Granted, Argentina and Brazil shared a far less violent history and neither possessed nuclear weapons; both factors shape the India-Pakistan narrative and complicate their security competition today. But there is no reason such a process built on symbolic steps advanced by committed political leaders could not be replicated in South Asia. Certainly, the regular tragedies that befall South Asia—the burning of the Samjhota Express and the attacks in Mumbai, to name just two of the most recent—will take time and political will to reconcile. And there remain actors in both states that prefer continued division and violence to reconciliation. Rather than let those incidents and actors continue to dominate the narrative and sow division, however, Modi and Sharif should work to forge new symbols of hope.  For example, they could hold a meeting on Dal Lake or elsewhere in the Indus watershed, demonstrating their commitment to a peaceful resolution of the dispute over Kashmir and shared commitment to managing precious water. They could agree to demilitarize the Siachen glacier and declare it a joint national park. They could even contemplate reciprocal visits to nuclear power facilities in each country. These notions may seem Pollyannaish, but the point is that these kinds of symbolic steps can begin to challenge the dominant narratives that perpetuate conflict, just as Vajpayee’s visit to the Minar-i-Pakistan did in February 1999.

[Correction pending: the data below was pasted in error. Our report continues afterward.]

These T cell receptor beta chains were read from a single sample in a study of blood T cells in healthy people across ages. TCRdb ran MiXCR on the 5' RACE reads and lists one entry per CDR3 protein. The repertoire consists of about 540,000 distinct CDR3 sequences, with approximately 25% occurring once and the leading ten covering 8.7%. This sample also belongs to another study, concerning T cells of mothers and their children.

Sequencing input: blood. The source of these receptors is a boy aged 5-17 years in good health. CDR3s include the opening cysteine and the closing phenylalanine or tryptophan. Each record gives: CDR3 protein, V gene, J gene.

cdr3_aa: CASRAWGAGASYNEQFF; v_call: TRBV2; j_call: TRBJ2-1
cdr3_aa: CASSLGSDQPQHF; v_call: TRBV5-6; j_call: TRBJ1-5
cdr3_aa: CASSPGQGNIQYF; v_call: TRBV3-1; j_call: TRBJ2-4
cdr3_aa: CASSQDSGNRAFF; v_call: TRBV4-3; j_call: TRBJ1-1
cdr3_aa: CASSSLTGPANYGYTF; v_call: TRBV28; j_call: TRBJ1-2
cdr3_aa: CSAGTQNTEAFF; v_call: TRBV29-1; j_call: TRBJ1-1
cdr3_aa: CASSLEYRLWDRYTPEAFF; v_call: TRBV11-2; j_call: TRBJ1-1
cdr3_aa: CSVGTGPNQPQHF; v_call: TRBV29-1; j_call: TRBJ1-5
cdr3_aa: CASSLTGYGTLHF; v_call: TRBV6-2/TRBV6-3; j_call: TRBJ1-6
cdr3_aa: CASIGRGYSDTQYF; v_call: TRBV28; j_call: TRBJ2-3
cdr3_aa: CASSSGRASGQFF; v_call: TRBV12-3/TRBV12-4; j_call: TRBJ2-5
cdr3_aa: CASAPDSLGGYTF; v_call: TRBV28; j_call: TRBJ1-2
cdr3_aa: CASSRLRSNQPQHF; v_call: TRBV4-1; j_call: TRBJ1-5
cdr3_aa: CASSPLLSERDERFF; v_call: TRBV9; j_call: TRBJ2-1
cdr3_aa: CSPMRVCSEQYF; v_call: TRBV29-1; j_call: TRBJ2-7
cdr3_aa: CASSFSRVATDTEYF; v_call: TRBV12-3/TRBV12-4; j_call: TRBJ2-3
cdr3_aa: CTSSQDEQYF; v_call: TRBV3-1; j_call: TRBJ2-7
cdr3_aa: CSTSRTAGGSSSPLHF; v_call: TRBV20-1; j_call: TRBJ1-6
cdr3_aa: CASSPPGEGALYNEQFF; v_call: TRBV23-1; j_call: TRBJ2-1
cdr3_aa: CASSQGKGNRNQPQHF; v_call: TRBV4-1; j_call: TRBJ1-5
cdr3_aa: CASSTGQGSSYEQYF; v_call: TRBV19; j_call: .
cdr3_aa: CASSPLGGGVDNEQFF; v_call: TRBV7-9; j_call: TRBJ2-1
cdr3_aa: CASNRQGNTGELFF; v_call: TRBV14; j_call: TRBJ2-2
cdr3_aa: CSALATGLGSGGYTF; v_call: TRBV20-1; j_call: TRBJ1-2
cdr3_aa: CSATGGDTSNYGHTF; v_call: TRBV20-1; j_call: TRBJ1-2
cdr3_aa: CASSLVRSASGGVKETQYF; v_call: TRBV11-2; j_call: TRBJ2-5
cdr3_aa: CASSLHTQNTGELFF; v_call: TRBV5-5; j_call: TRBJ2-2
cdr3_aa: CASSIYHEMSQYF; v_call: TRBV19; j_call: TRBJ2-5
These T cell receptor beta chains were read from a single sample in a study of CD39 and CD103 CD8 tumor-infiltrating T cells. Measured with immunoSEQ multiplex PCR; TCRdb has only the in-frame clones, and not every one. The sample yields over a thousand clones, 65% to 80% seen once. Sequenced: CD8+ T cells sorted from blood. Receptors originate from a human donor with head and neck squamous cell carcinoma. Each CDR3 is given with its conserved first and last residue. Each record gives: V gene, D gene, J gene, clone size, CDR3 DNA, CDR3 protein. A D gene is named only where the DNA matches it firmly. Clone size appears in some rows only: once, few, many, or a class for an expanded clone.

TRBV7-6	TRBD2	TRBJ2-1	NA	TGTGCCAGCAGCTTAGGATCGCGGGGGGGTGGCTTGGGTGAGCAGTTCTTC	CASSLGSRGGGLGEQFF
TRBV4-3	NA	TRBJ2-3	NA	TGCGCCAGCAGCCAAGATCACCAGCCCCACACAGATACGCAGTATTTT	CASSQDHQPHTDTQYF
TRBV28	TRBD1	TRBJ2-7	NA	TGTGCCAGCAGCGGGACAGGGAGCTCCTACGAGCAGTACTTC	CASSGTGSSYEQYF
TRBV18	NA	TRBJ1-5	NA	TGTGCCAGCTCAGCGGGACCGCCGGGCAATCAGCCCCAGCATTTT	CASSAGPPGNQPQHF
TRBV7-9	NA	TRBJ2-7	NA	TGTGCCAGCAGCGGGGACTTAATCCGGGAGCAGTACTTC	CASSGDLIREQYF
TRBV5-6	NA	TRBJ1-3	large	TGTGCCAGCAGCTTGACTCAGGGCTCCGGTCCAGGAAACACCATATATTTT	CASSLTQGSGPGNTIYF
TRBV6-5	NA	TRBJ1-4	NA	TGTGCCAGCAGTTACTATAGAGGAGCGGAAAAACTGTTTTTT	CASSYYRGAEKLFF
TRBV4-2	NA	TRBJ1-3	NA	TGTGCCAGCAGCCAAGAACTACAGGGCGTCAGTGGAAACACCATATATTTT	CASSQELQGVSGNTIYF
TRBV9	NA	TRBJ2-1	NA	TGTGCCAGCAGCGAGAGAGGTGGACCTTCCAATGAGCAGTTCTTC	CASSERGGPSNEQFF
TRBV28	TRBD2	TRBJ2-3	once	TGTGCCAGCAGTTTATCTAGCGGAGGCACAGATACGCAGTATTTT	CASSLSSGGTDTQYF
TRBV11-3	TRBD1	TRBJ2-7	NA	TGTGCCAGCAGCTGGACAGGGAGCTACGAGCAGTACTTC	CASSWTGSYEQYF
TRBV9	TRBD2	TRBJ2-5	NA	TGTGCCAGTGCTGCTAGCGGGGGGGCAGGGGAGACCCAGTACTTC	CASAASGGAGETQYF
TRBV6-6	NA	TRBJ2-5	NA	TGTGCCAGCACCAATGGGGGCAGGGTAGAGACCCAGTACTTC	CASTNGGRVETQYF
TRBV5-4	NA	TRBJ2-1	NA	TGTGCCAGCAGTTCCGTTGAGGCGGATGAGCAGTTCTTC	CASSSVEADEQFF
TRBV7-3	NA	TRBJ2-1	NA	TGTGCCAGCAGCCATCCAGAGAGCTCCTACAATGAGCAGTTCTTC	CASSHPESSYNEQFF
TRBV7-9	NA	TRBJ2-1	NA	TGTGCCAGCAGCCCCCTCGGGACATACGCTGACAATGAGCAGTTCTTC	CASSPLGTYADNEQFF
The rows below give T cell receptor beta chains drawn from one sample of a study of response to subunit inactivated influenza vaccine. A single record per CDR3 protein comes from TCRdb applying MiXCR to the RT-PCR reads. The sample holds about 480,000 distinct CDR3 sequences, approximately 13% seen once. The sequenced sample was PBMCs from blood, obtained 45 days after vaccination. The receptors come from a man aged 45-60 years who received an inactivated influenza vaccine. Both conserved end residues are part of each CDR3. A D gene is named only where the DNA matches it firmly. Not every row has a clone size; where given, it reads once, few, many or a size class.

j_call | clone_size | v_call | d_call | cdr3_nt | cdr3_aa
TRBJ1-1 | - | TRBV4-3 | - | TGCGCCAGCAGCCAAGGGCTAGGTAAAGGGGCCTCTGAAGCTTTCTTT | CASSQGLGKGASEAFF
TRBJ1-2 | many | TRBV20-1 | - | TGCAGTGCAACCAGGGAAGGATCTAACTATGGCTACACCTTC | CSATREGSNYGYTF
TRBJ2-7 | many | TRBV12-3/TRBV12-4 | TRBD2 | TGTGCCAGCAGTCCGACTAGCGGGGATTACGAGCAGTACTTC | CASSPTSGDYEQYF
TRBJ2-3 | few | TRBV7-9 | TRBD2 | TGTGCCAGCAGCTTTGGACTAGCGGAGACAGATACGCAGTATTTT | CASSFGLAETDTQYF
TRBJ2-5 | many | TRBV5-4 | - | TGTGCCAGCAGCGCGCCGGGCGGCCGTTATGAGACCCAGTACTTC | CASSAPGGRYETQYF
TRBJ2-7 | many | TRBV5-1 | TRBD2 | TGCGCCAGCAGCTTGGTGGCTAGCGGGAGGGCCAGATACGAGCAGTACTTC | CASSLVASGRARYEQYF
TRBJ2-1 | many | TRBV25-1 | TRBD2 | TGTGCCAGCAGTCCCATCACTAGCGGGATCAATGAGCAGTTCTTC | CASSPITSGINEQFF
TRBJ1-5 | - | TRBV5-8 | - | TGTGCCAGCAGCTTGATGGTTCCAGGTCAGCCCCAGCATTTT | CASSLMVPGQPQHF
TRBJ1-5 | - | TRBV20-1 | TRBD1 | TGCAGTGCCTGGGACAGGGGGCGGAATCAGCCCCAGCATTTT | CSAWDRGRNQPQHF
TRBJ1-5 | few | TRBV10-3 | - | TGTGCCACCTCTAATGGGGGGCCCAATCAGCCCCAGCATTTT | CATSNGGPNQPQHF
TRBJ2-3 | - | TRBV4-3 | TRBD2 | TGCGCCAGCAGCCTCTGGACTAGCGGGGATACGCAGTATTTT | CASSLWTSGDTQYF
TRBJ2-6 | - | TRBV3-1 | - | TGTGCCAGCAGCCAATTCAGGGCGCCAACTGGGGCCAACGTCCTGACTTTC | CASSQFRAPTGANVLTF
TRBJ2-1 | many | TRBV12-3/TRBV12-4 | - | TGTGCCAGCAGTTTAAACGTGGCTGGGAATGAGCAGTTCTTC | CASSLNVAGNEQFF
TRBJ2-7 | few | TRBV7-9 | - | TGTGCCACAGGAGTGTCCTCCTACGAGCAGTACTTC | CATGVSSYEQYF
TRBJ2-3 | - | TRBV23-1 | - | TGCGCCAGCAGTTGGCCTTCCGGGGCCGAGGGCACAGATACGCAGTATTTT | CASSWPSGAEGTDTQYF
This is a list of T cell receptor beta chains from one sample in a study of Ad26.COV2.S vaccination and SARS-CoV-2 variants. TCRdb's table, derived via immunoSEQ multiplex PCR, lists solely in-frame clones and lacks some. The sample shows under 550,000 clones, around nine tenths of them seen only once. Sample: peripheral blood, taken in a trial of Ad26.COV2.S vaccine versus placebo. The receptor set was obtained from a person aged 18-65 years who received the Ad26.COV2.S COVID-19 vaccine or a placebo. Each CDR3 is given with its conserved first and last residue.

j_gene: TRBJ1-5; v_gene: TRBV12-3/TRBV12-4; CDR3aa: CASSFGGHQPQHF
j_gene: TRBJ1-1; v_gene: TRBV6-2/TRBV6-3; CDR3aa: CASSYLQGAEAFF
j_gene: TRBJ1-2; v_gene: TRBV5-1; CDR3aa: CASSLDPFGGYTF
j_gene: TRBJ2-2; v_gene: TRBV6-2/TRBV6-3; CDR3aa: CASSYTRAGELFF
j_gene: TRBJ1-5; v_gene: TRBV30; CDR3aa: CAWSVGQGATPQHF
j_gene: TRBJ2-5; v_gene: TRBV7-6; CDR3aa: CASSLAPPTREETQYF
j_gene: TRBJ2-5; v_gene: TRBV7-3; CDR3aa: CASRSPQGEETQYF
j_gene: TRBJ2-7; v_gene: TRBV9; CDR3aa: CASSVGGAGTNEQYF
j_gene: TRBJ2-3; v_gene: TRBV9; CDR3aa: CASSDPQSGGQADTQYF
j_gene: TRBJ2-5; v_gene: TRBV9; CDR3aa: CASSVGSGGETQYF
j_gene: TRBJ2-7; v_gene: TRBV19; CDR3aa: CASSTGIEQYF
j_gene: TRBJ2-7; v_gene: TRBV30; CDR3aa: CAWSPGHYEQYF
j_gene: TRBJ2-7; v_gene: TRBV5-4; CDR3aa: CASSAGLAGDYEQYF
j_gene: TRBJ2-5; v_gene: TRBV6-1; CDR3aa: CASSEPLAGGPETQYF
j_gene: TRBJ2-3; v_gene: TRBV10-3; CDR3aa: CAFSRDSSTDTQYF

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This approach to conflict resolution requires leadership that only heads of government can provide. Diplomats, well meaning though they may be, represent bureaucratic and institutional interests, rather than the national interest. They tend to be cautious, pragmatic.  They can negotiate and implement incremental steps to institutionalize progress, but they cannot initiate the kind of changes that resolve long-lasting and deep-seeded disputes. It is the job of heads of government to build political coalitions in favor of reconciliation and to lead their nations through the inevitable setbacks and violent opposition that are likely to befall a peace process before it succeeds.

Prime Ministers Modi and Sharif are both planning to be in New York in September for the United Nations General Assembly meeting. They should make it a priority to meet. And rather than “talking about talks” or skirmishing over tactics, they should define a vision, accompanied by concrete steps, for moving relations between India and Pakistan past the divisions spawned by the 20th century and into the promise of the 21st.

Toby Dalton is deputy director of the Nuclear Policy Program at the Carnegie Endowment for International Peace.